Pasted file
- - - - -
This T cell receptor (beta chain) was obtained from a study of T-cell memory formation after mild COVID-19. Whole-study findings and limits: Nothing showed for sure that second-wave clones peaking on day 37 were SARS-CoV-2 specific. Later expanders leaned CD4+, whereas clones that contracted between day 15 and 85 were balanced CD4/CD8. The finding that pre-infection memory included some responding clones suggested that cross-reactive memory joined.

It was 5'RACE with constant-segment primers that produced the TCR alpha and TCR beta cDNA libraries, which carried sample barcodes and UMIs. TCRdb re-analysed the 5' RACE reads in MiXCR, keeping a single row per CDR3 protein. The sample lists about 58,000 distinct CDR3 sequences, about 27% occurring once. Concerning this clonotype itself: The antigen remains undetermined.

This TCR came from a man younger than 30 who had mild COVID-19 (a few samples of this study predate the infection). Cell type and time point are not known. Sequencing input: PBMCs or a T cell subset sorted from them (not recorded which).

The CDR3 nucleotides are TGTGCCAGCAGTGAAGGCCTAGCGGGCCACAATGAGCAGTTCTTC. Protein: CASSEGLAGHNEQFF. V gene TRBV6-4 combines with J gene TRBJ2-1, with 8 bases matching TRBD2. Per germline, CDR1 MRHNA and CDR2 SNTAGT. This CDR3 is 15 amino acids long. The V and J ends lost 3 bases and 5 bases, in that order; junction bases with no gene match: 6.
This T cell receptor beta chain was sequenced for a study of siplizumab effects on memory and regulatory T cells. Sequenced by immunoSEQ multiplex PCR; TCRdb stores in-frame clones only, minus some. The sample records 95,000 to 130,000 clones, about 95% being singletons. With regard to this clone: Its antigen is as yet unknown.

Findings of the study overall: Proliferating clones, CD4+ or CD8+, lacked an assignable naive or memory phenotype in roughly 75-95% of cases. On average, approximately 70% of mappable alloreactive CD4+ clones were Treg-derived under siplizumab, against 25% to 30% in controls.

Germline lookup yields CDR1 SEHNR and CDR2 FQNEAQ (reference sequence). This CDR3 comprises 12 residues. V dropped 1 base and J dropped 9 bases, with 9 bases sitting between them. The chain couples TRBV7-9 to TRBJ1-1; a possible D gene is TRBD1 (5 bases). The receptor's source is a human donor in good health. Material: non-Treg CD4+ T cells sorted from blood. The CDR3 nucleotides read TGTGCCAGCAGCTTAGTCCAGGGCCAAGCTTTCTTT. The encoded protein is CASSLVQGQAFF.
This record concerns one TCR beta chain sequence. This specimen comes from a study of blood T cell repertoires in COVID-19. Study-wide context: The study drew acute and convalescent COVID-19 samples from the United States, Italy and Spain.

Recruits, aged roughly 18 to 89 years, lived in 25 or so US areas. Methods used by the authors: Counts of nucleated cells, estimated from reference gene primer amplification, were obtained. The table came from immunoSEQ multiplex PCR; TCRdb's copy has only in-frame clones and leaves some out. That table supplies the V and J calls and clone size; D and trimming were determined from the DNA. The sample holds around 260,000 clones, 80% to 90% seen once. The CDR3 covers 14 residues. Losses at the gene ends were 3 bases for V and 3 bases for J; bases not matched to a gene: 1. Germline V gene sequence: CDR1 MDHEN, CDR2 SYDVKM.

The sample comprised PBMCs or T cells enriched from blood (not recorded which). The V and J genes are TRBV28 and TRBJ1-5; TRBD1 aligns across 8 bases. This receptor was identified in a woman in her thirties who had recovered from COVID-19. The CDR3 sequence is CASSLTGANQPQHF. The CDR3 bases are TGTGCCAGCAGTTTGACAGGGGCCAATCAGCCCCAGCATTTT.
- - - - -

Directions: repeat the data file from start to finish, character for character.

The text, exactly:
This T cell receptor (beta chain) was obtained from a study of T-cell memory formation after mild COVID-19. Whole-study findings and limits: Nothing showed for sure that second-wave clones peaking on day 37 were SARS-CoV-2 specific. Later expanders leaned CD4+, whereas clones that contracted between day 15 and 85 were balanced CD4/CD8. The finding that pre-infection memory included some responding clones suggested that cross-reactive memory joined.

It was 5'RACE with constant-segment primers that produced the TCR alpha and TCR beta cDNA libraries, which carried sample barcodes and UMIs. TCRdb re-analysed the 5' RACE reads in MiXCR, keeping a single row per CDR3 protein. The sample lists about 58,000 distinct CDR3 sequences, about 27% occurring once. Concerning this clonotype itself: The antigen remains undetermined.

This TCR came from a man younger than 30 who had mild COVID-19 (a few samples of this study predate the infection). Cell type and time point are not known. Sequencing input: PBMCs or a T cell subset sorted from them (not recorded which).

The CDR3 nucleotides are TGTGCCAGCAGTGAAGGCCTAGCGGGCCACAATGAGCAGTTCTTC. Protein: CASSEGLAGHNEQFF. V gene TRBV6-4 combines with J gene TRBJ2-1, with 8 bases matching TRBD2. Per germline, CDR1 MRHNA and CDR2 SNTAGT. This CDR3 is 15 amino acids long. The V and J ends lost 3 bases and 5 bases, in that order; junction bases with no gene match: 6.
This T cell receptor beta chain was sequenced for a study of siplizumab effects on memory and regulatory T cells. Sequenced by immunoSEQ multiplex PCR; TCRdb stores in-frame clones only, minus some. The sample records 95,000 to 130,000 clones, about 95% being singletons. With regard to this clone: Its antigen is as yet unknown.

Findings of the study overall: Proliferating clones, CD4+ or CD8+, lacked an assignable naive or memory phenotype in roughly 75-95% of cases. On average, approximately 70% of mappable alloreactive CD4+ clones were Treg-derived under siplizumab, against 25% to 30% in controls.

Germline lookup yields CDR1 SEHNR and CDR2 FQNEAQ (reference sequence). This CDR3 comprises 12 residues. V dropped 1 base and J dropped 9 bases, with 9 bases sitting between them. The chain couples TRBV7-9 to TRBJ1-1; a possible D gene is TRBD1 (5 bases). The receptor's source is a human donor in good health. Material: non-Treg CD4+ T cells sorted from blood. The CDR3 nucleotides read TGTGCCAGCAGCTTAGTCCAGGGCCAAGCTTTCTTT. The encoded protein is CASSLVQGQAFF.
This record concerns one TCR beta chain sequence. This specimen comes from a study of blood T cell repertoires in COVID-19. Study-wide context: The study drew acute and convalescent COVID-19 samples from the United States, Italy and Spain.

Recruits, aged roughly 18 to 89 years, lived in 25 or so US areas. Methods used by the authors: Counts of nucleated cells, estimated from reference gene primer amplification, were obtained. The table came from immunoSEQ multiplex PCR; TCRdb's copy has only in-frame clones and leaves some out. That table supplies the V and J calls and clone size; D and trimming were determined from the DNA. The sample holds around 260,000 clones, 80% to 90% seen once. The CDR3 covers 14 residues. Losses at the gene ends were 3 bases for V and 3 bases for J; bases not matched to a gene: 1. Germline V gene sequence: CDR1 MDHEN, CDR2 SYDVKM.

The sample comprised PBMCs or T cells enriched from blood (not recorded which). The V and J genes are TRBV28 and TRBJ1-5; TRBD1 aligns across 8 bases. This receptor was identified in a woman in her thirties who had recovered from COVID-19. The CDR3 sequence is CASSLTGANQPQHF. The CDR3 bases are TGTGCCAGCAGTTTGACAGGGGCCAATCAGCCCCAGCATTTT.